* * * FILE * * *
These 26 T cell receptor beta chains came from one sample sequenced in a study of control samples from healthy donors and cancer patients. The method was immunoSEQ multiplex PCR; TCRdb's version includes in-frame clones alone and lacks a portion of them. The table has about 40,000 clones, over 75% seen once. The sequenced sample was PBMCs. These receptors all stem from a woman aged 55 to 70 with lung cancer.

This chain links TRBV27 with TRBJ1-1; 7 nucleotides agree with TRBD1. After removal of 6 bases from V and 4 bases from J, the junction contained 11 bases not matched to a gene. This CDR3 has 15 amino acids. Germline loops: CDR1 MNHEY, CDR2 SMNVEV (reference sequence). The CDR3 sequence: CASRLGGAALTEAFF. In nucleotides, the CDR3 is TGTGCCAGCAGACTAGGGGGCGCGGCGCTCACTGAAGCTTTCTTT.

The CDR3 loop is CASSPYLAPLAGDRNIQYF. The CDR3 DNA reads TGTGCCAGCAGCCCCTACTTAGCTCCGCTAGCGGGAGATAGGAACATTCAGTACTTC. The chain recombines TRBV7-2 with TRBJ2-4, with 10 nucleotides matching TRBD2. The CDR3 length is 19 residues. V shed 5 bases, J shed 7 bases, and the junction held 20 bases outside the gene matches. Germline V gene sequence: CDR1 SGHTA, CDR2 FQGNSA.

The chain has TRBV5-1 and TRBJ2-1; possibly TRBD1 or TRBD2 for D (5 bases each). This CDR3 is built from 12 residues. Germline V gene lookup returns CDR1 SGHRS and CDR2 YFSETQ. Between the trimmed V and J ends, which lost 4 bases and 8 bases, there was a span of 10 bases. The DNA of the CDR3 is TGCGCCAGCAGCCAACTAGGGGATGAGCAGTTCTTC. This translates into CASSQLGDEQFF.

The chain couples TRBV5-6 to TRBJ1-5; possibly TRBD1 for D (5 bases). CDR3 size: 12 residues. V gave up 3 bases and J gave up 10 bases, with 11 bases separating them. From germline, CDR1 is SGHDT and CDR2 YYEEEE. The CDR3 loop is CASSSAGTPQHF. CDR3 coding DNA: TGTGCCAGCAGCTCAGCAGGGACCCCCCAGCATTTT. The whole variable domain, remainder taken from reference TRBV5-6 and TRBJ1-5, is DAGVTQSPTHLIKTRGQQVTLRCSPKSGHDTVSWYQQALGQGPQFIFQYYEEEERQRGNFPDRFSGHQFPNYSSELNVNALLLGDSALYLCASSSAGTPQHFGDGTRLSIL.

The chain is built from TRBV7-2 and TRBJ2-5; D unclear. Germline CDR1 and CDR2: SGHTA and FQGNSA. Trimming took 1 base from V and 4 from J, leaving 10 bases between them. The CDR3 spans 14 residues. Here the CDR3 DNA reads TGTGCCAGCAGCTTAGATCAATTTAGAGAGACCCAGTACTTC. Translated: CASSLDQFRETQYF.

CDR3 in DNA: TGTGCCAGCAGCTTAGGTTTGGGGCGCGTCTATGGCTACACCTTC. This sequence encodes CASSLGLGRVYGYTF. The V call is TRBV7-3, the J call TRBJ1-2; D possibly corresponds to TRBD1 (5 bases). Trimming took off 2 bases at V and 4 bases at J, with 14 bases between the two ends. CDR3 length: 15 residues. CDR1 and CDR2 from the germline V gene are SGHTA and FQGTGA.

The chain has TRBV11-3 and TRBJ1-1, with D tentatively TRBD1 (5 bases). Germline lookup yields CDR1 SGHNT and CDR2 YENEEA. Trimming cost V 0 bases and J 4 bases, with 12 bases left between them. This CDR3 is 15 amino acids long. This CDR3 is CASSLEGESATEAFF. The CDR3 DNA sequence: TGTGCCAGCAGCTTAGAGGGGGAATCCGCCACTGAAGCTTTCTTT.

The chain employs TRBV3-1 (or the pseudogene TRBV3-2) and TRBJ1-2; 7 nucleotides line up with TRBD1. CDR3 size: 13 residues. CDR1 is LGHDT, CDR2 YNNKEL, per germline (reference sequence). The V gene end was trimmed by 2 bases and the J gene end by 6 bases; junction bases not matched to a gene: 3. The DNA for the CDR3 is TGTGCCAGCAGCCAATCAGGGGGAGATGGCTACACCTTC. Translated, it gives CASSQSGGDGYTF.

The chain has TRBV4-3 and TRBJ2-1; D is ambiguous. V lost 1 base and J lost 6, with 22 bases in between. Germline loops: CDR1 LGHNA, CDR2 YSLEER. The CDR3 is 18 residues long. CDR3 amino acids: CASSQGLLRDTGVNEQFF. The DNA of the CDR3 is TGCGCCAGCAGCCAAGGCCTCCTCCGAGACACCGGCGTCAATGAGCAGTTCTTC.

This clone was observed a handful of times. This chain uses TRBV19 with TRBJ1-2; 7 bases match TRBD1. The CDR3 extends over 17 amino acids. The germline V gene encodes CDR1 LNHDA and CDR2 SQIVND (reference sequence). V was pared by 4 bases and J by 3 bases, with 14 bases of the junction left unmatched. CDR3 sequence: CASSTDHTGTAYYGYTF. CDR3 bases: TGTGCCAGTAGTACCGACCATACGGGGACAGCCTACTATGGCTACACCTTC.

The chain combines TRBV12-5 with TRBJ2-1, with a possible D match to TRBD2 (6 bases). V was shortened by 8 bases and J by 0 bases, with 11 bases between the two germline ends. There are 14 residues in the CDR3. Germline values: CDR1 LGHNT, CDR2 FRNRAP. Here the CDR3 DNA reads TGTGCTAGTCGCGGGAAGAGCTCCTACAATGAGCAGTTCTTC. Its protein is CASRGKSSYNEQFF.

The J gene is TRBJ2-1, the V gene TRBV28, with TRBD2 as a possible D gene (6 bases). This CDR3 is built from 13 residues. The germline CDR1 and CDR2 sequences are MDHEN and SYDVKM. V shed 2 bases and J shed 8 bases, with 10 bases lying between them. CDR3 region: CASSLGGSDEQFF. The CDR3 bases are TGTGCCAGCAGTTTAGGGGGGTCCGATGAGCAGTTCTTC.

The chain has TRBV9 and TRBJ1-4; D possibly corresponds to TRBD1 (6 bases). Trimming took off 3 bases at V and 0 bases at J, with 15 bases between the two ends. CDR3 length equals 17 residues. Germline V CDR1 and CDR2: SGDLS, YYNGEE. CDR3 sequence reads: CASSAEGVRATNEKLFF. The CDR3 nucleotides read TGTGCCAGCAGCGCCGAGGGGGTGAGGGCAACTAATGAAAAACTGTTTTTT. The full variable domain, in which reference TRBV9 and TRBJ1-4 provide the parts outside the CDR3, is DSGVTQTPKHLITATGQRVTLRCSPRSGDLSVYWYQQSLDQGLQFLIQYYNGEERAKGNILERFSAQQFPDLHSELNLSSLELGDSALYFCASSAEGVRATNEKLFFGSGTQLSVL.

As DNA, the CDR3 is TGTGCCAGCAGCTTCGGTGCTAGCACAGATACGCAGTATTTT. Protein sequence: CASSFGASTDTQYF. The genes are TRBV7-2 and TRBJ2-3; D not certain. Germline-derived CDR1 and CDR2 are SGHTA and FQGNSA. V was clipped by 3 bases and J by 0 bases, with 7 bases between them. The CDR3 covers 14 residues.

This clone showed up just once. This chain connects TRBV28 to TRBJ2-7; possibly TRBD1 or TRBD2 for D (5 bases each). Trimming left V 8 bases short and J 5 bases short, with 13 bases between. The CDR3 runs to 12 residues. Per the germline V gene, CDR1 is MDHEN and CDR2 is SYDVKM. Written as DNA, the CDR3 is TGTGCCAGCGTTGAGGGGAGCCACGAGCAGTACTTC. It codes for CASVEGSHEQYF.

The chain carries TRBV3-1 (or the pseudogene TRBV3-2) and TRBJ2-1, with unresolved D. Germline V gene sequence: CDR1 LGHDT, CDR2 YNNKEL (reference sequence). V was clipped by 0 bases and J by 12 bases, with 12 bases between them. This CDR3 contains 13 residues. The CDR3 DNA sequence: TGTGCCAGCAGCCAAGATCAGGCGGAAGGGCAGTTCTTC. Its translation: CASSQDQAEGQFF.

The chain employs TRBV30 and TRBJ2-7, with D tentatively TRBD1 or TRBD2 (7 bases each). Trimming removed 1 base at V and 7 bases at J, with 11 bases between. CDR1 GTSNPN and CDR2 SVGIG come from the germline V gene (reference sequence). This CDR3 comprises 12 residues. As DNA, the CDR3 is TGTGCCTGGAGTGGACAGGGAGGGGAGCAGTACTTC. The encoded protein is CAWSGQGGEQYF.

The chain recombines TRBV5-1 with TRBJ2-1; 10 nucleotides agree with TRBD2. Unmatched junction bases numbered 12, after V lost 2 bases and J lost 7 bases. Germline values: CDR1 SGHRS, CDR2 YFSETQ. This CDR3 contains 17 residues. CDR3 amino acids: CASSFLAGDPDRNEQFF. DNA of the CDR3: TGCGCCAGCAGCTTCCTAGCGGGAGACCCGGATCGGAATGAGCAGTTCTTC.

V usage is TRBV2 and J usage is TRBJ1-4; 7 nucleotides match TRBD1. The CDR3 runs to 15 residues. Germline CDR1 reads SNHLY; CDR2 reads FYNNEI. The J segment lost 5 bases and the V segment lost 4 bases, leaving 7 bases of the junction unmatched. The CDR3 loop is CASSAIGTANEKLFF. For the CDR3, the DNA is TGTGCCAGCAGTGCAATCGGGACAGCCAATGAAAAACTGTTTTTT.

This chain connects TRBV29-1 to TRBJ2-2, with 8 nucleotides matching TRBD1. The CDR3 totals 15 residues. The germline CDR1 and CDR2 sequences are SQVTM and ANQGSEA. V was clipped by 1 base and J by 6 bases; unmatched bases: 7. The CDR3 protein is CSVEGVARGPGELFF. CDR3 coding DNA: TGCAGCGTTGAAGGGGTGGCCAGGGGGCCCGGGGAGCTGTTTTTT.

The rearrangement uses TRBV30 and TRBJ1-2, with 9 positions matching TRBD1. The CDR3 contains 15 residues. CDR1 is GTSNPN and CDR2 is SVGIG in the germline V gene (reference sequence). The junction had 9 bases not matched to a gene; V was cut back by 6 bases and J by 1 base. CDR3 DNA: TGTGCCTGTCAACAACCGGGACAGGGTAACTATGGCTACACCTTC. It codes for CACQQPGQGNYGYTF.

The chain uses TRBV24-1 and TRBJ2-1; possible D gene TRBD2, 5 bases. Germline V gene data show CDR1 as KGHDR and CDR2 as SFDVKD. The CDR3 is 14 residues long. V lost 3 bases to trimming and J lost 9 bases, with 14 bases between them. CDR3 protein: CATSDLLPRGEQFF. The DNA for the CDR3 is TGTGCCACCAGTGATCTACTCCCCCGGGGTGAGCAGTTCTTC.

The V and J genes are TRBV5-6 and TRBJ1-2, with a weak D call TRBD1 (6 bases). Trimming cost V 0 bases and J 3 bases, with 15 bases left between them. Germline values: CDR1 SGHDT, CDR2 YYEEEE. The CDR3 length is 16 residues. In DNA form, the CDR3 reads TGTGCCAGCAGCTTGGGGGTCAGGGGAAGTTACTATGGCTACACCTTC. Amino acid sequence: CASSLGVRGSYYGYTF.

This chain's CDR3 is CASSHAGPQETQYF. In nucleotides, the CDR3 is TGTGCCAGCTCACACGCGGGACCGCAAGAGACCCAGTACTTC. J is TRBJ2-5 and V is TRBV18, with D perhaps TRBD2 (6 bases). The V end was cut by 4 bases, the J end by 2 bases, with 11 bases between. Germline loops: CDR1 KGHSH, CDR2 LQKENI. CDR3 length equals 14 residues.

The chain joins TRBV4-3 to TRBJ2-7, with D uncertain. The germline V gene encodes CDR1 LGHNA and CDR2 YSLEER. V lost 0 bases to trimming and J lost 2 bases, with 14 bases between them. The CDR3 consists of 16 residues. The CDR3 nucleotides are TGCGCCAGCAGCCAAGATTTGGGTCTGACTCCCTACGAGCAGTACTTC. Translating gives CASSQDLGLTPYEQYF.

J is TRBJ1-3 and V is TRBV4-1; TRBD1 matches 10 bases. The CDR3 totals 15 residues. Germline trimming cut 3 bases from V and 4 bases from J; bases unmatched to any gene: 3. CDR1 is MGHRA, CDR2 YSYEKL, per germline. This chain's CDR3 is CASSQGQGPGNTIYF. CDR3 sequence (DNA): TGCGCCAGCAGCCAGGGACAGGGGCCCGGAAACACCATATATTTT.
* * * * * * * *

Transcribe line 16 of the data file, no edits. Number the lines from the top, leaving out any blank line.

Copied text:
This clone showed up just once. This chain connects TRBV28 to TRBJ2-7; possibly TRBD1 or TRBD2 for D (5 bases each). Trimming left V 8 bases short and J 5 bases short, with 13 bases between. The CDR3 runs to 12 residues. Per the germline V gene, CDR1 is MDHEN and CDR2 is SYDVKM. Written as DNA, the CDR3 is TGTGCCAGCGTTGAGGGGAGCCACGAGCAGTACTTC. It codes for CASVEGSHEQYF.